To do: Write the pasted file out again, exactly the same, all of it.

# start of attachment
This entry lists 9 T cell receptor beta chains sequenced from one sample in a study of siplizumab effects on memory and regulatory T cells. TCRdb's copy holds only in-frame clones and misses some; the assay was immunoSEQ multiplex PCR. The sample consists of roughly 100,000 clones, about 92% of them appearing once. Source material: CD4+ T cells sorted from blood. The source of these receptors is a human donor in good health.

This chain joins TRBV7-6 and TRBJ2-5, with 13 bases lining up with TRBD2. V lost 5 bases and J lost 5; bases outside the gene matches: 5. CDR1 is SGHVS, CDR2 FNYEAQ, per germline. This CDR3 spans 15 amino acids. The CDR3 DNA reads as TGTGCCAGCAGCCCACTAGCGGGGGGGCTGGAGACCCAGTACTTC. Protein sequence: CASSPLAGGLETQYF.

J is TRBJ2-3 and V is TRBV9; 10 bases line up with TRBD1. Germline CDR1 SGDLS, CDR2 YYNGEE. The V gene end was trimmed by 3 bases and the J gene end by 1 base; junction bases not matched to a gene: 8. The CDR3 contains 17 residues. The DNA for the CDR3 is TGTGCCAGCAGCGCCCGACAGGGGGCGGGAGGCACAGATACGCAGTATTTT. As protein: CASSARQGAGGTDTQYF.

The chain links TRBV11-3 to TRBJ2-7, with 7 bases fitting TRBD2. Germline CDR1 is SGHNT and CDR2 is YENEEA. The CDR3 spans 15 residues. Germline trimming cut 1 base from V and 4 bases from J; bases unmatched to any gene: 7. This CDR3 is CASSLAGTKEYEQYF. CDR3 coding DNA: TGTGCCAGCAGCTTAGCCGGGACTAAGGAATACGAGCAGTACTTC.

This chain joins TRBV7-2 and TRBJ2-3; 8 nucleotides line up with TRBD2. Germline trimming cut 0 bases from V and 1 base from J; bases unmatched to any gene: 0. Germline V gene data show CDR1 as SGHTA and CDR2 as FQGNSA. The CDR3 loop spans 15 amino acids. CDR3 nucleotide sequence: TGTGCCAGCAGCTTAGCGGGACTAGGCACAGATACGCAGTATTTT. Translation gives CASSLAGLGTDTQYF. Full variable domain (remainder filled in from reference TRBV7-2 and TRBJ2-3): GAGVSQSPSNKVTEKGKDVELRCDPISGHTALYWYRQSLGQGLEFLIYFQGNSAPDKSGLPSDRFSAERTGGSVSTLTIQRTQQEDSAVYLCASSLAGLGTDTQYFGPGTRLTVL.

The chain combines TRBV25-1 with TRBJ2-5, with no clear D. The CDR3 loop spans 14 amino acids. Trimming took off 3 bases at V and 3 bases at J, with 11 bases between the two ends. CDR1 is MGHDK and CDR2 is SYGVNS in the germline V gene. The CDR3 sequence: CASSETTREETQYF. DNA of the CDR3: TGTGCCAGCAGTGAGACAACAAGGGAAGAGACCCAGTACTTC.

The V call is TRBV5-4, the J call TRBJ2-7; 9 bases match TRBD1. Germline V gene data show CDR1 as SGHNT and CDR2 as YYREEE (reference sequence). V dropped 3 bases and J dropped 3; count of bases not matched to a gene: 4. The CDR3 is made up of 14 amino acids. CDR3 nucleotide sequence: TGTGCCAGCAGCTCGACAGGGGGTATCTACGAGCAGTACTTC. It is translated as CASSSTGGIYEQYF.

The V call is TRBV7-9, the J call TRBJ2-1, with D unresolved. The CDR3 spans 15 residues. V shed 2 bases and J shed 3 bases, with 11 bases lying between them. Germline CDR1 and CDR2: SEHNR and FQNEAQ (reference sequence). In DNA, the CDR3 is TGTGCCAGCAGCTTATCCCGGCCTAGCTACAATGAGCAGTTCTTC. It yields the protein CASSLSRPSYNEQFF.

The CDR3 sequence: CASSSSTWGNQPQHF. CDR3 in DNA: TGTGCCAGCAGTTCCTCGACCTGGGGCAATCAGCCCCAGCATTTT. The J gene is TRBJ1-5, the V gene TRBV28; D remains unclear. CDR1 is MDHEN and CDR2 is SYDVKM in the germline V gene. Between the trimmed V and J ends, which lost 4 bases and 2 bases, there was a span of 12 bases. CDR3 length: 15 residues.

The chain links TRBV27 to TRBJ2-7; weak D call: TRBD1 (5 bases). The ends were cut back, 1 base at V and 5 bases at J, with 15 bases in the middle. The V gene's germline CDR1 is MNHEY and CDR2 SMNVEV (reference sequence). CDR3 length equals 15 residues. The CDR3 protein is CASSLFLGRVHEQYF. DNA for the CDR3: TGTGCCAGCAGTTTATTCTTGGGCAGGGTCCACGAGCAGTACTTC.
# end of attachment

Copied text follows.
This entry lists 9 T cell receptor beta chains sequenced from one sample in a study of siplizumab effects on memory and regulatory T cells. TCRdb's copy holds only in-frame clones and misses some; the assay was immunoSEQ multiplex PCR. The sample consists of roughly 100,000 clones, about 92% of them appearing once. Source material: CD4+ T cells sorted from blood. The source of these receptors is a human donor in good health.

This chain joins TRBV7-6 and TRBJ2-5, with 13 bases lining up with TRBD2. V lost 5 bases and J lost 5; bases outside the gene matches: 5. CDR1 is SGHVS, CDR2 FNYEAQ, per germline. This CDR3 spans 15 amino acids. The CDR3 DNA reads as TGTGCCAGCAGCCCACTAGCGGGGGGGCTGGAGACCCAGTACTTC. Protein sequence: CASSPLAGGLETQYF.

J is TRBJ2-3 and V is TRBV9; 10 bases line up with TRBD1. Germline CDR1 SGDLS, CDR2 YYNGEE. The V gene end was trimmed by 3 bases and the J gene end by 1 base; junction bases not matched to a gene: 8. The CDR3 contains 17 residues. The DNA for the CDR3 is TGTGCCAGCAGCGCCCGACAGGGGGCGGGAGGCACAGATACGCAGTATTTT. As protein: CASSARQGAGGTDTQYF.

The chain links TRBV11-3 to TRBJ2-7, with 7 bases fitting TRBD2. Germline CDR1 is SGHNT and CDR2 is YENEEA. The CDR3 spans 15 residues. Germline trimming cut 1 base from V and 4 bases from J; bases unmatched to any gene: 7. This CDR3 is CASSLAGTKEYEQYF. CDR3 coding DNA: TGTGCCAGCAGCTTAGCCGGGACTAAGGAATACGAGCAGTACTTC.

This chain joins TRBV7-2 and TRBJ2-3; 8 nucleotides line up with TRBD2. Germline trimming cut 0 bases from V and 1 base from J; bases unmatched to any gene: 0. Germline V gene data show CDR1 as SGHTA and CDR2 as FQGNSA. The CDR3 loop spans 15 amino acids. CDR3 nucleotide sequence: TGTGCCAGCAGCTTAGCGGGACTAGGCACAGATACGCAGTATTTT. Translation gives CASSLAGLGTDTQYF. Full variable domain (remainder filled in from reference TRBV7-2 and TRBJ2-3): GAGVSQSPSNKVTEKGKDVELRCDPISGHTALYWYRQSLGQGLEFLIYFQGNSAPDKSGLPSDRFSAERTGGSVSTLTIQRTQQEDSAVYLCASSLAGLGTDTQYFGPGTRLTVL.

The chain combines TRBV25-1 with TRBJ2-5, with no clear D. The CDR3 loop spans 14 amino acids. Trimming took off 3 bases at V and 3 bases at J, with 11 bases between the two ends. CDR1 is MGHDK and CDR2 is SYGVNS in the germline V gene. The CDR3 sequence: CASSETTREETQYF. DNA of the CDR3: TGTGCCAGCAGTGAGACAACAAGGGAAGAGACCCAGTACTTC.

The V call is TRBV5-4, the J call TRBJ2-7; 9 bases match TRBD1. Germline V gene data show CDR1 as SGHNT and CDR2 as YYREEE (reference sequence). V dropped 3 bases and J dropped 3; count of bases not matched to a gene: 4. The CDR3 is made up of 14 amino acids. CDR3 nucleotide sequence: TGTGCCAGCAGCTCGACAGGGGGTATCTACGAGCAGTACTTC. It is translated as CASSSTGGIYEQYF.

The V call is TRBV7-9, the J call TRBJ2-1, with D unresolved. The CDR3 spans 15 residues. V shed 2 bases and J shed 3 bases, with 11 bases lying between them. Germline CDR1 and CDR2: SEHNR and FQNEAQ (reference sequence). In DNA, the CDR3 is TGTGCCAGCAGCTTATCCCGGCCTAGCTACAATGAGCAGTTCTTC. It yields the protein CASSLSRPSYNEQFF.

The CDR3 sequence: CASSSSTWGNQPQHF. CDR3 in DNA: TGTGCCAGCAGTTCCTCGACCTGGGGCAATCAGCCCCAGCATTTT. The J gene is TRBJ1-5, the V gene TRBV28; D remains unclear. CDR1 is MDHEN and CDR2 is SYDVKM in the germline V gene. Between the trimmed V and J ends, which lost 4 bases and 2 bases, there was a span of 12 bases. CDR3 length: 15 residues.

The chain links TRBV27 to TRBJ2-7; weak D call: TRBD1 (5 bases). The ends were cut back, 1 base at V and 5 bases at J, with 15 bases in the middle. The V gene's germline CDR1 is MNHEY and CDR2 SMNVEV (reference sequence). CDR3 length equals 15 residues. The CDR3 protein is CASSLFLGRVHEQYF. DNA for the CDR3: TGTGCCAGCAGTTTATTCTTGGGCAGGGTCCACGAGCAGTACTTC.